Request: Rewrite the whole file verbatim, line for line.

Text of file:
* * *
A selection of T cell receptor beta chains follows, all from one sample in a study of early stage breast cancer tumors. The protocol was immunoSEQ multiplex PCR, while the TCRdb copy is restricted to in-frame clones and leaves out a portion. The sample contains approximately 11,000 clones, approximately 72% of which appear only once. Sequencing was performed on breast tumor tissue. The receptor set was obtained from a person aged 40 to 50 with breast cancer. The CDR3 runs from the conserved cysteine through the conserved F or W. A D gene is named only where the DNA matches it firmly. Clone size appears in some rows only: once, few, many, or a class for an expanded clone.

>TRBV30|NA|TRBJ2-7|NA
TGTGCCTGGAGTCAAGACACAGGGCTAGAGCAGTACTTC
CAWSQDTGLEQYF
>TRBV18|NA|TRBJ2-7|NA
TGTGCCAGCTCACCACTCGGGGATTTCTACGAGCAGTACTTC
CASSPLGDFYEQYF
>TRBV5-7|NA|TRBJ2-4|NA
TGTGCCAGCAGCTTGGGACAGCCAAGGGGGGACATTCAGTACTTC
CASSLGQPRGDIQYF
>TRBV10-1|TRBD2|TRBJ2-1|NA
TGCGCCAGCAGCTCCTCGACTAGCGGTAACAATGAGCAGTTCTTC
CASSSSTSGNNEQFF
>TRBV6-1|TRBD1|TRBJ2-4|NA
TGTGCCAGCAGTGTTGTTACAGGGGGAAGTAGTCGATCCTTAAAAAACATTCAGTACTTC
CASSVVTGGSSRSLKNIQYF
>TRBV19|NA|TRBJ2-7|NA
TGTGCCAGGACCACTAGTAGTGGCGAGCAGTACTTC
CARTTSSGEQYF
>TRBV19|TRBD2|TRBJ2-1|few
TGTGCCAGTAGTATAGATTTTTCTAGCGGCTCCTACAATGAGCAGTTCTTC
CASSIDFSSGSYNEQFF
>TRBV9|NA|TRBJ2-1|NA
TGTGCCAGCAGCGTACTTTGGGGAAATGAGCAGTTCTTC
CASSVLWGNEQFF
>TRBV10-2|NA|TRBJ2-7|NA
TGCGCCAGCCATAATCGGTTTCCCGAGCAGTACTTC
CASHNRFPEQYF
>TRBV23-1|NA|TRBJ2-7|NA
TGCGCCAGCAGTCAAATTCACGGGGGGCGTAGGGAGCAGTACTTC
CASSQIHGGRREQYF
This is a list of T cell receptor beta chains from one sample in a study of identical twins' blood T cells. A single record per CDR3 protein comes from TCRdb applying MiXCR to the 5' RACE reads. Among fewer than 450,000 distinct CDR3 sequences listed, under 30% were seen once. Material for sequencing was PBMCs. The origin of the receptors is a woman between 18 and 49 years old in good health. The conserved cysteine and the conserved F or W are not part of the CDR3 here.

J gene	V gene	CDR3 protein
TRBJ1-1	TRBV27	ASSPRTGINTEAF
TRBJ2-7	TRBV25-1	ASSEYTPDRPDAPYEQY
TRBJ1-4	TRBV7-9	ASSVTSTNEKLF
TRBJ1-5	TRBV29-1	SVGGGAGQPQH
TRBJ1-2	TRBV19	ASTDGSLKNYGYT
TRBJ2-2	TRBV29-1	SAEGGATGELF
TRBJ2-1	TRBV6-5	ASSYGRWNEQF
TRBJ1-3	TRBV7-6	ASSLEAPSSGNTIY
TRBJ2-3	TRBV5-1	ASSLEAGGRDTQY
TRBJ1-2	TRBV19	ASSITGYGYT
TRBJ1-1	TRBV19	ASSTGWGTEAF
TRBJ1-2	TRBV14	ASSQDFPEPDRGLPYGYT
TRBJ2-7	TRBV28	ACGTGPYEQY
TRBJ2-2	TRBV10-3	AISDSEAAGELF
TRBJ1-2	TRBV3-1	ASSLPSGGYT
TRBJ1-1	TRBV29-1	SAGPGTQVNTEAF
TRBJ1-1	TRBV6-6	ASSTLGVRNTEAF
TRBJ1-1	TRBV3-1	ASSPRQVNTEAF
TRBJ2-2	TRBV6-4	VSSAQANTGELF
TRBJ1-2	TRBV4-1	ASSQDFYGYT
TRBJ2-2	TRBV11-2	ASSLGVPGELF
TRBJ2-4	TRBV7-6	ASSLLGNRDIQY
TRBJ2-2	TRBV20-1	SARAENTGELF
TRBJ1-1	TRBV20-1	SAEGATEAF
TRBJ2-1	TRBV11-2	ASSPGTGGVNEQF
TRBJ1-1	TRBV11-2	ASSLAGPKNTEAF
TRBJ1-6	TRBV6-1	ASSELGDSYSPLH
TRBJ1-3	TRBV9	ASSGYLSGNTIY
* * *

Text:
A selection of T cell receptor beta chains follows, all from one sample in a study of early stage breast cancer tumors. The protocol was immunoSEQ multiplex PCR, while the TCRdb copy is restricted to in-frame clones and leaves out a portion. The sample contains approximately 11,000 clones, approximately 72% of which appear only once. Sequencing was performed on breast tumor tissue. The receptor set was obtained from a person aged 40 to 50 with breast cancer. The CDR3 runs from the conserved cysteine through the conserved F or W. A D gene is named only where the DNA matches it firmly. Clone size appears in some rows only: once, few, many, or a class for an expanded clone.

>TRBV30|NA|TRBJ2-7|NA
TGTGCCTGGAGTCAAGACACAGGGCTAGAGCAGTACTTC
CAWSQDTGLEQYF
>TRBV18|NA|TRBJ2-7|NA
TGTGCCAGCTCACCACTCGGGGATTTCTACGAGCAGTACTTC
CASSPLGDFYEQYF
>TRBV5-7|NA|TRBJ2-4|NA
TGTGCCAGCAGCTTGGGACAGCCAAGGGGGGACATTCAGTACTTC
CASSLGQPRGDIQYF
>TRBV10-1|TRBD2|TRBJ2-1|NA
TGCGCCAGCAGCTCCTCGACTAGCGGTAACAATGAGCAGTTCTTC
CASSSSTSGNNEQFF
>TRBV6-1|TRBD1|TRBJ2-4|NA
TGTGCCAGCAGTGTTGTTACAGGGGGAAGTAGTCGATCCTTAAAAAACATTCAGTACTTC
CASSVVTGGSSRSLKNIQYF
>TRBV19|NA|TRBJ2-7|NA
TGTGCCAGGACCACTAGTAGTGGCGAGCAGTACTTC
CARTTSSGEQYF
>TRBV19|TRBD2|TRBJ2-1|few
TGTGCCAGTAGTATAGATTTTTCTAGCGGCTCCTACAATGAGCAGTTCTTC
CASSIDFSSGSYNEQFF
>TRBV9|NA|TRBJ2-1|NA
TGTGCCAGCAGCGTACTTTGGGGAAATGAGCAGTTCTTC
CASSVLWGNEQFF
>TRBV10-2|NA|TRBJ2-7|NA
TGCGCCAGCCATAATCGGTTTCCCGAGCAGTACTTC
CASHNRFPEQYF
>TRBV23-1|NA|TRBJ2-7|NA
TGCGCCAGCAGTCAAATTCACGGGGGGCGTAGGGAGCAGTACTTC
CASSQIHGGRREQYF
This is a list of T cell receptor beta chains from one sample in a study of identical twins' blood T cells. A single record per CDR3 protein comes from TCRdb applying MiXCR to the 5' RACE reads. Among fewer than 450,000 distinct CDR3 sequences listed, under 30% were seen once. Material for sequencing was PBMCs. The origin of the receptors is a woman between 18 and 49 years old in good health. The conserved cysteine and the conserved F or W are not part of the CDR3 here.

J gene	V gene	CDR3 protein
TRBJ1-1	TRBV27	ASSPRTGINTEAF
TRBJ2-7	TRBV25-1	ASSEYTPDRPDAPYEQY
TRBJ1-4	TRBV7-9	ASSVTSTNEKLF
TRBJ1-5	TRBV29-1	SVGGGAGQPQH
TRBJ1-2	TRBV19	ASTDGSLKNYGYT
TRBJ2-2	TRBV29-1	SAEGGATGELF
TRBJ2-1	TRBV6-5	ASSYGRWNEQF
TRBJ1-3	TRBV7-6	ASSLEAPSSGNTIY
TRBJ2-3	TRBV5-1	ASSLEAGGRDTQY
TRBJ1-2	TRBV19	ASSITGYGYT
TRBJ1-1	TRBV19	ASSTGWGTEAF
TRBJ1-2	TRBV14	ASSQDFPEPDRGLPYGYT
TRBJ2-7	TRBV28	ACGTGPYEQY
TRBJ2-2	TRBV10-3	AISDSEAAGELF
TRBJ1-2	TRBV3-1	ASSLPSGGYT
TRBJ1-1	TRBV29-1	SAGPGTQVNTEAF
TRBJ1-1	TRBV6-6	ASSTLGVRNTEAF
TRBJ1-1	TRBV3-1	ASSPRQVNTEAF
TRBJ2-2	TRBV6-4	VSSAQANTGELF
TRBJ1-2	TRBV4-1	ASSQDFYGYT
TRBJ2-2	TRBV11-2	ASSLGVPGELF
TRBJ2-4	TRBV7-6	ASSLLGNRDIQY
TRBJ2-2	TRBV20-1	SARAENTGELF
TRBJ1-1	TRBV20-1	SAEGATEAF
TRBJ2-1	TRBV11-2	ASSPGTGGVNEQF
TRBJ1-1	TRBV11-2	ASSLAGPKNTEAF
TRBJ1-6	TRBV6-1	ASSELGDSYSPLH
TRBJ1-3	TRBV9	ASSGYLSGNTIY